The 3 M's for Bone Health
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It’s never too early to start thinking about your bones especially when it comes to preventing osteoporosis. Because there are no symptoms, you might not know you have osteoporosis until you break a bone. Here are the 3 M’s you should

Maximize bone density

Building strong bones during childhood and adolescence can be the best defense against developing osteoporosis later. Healthy children between the ages of 9 and 18 need more calcium than anyone else (1300 mg of calcium every day) and should be consuming 400 IU of vitamin D daily. The thicker the bones are, the longer it takes to develop osteoporosis. By age 16, girls reach their maximum bone mass. For boys, this occurs by age 20.


Maintain bone density

By our mid-30’s, both women and men begin to lose bone density. Getting enough calcium and vitamin D is still important now to slow down bone loss. Adults aged 19-50, including pregnant and breastfeeding women, need 1000 mg of calcium and 400 – 1000 IU of vitamin D daily.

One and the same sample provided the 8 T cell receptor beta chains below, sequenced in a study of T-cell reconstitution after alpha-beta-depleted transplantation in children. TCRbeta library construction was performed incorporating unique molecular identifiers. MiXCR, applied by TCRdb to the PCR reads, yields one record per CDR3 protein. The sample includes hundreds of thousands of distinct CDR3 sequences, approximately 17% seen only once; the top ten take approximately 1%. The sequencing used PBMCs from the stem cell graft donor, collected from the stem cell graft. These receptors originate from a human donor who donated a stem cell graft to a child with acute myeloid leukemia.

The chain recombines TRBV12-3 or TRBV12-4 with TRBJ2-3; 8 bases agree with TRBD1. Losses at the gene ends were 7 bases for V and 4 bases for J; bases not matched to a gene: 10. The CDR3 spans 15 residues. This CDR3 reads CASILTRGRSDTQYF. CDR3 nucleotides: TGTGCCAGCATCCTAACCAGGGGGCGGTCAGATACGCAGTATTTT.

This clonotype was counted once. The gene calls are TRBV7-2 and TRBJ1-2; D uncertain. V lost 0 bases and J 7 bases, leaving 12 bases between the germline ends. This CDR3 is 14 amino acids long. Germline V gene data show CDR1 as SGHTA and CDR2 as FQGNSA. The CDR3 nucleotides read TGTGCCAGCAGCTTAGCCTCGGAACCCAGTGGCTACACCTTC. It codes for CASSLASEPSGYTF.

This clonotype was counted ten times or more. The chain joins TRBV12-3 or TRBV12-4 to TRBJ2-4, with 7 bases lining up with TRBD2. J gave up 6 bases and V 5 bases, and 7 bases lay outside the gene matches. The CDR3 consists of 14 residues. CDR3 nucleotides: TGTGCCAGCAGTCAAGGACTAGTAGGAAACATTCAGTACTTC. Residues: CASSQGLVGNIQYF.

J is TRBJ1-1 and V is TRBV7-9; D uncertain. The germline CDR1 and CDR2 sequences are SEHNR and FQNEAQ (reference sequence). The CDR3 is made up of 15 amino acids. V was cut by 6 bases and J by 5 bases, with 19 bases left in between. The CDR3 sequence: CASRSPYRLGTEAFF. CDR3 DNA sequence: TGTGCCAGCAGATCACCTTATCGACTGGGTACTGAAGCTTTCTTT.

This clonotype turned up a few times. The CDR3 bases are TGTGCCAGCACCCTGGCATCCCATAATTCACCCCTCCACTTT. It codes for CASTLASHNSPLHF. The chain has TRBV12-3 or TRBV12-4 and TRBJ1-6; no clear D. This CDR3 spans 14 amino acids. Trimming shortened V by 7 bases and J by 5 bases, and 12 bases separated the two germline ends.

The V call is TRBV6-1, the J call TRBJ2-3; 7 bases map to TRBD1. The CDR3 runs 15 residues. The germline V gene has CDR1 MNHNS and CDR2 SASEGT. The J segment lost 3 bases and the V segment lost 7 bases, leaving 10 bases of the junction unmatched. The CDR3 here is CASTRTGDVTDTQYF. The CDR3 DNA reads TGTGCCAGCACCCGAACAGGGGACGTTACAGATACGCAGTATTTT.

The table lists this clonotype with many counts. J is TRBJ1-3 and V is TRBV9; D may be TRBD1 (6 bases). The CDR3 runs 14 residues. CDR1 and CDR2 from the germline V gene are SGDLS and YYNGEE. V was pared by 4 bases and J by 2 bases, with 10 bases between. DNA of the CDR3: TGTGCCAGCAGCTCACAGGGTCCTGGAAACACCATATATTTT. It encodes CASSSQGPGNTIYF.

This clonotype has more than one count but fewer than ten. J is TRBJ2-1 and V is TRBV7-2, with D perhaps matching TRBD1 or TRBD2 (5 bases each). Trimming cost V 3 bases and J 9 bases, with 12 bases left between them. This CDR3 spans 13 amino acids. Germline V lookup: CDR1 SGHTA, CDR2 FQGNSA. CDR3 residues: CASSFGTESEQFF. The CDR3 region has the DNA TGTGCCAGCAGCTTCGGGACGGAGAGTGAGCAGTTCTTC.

Minimize bone loss

We naturally lose bone density as we grow older. Older women are especially at risk for osteoporosis. Estrogen normally helps to keep women’s bones healthy, but at menopause, estrogen levels drop dramatically, causing women to lose bone density faster than ever - at a rate of two to five percent each year. It is recommended that adults over 50 consume 1200 mg of calcium and 800 – 2000 IU of vitamin D per day.

We can also minimize bone loss by engaging in regular weight-bearing and strengthening exercises to help keep our bones strong. Some examples of weight bearing exercises include:

  • Aerobics
  • Dancing
  • Walking/Jogging/Running
  • Tai Chi/Yoga
  • Resistance Training (ex: squats, push-ups, etc.)

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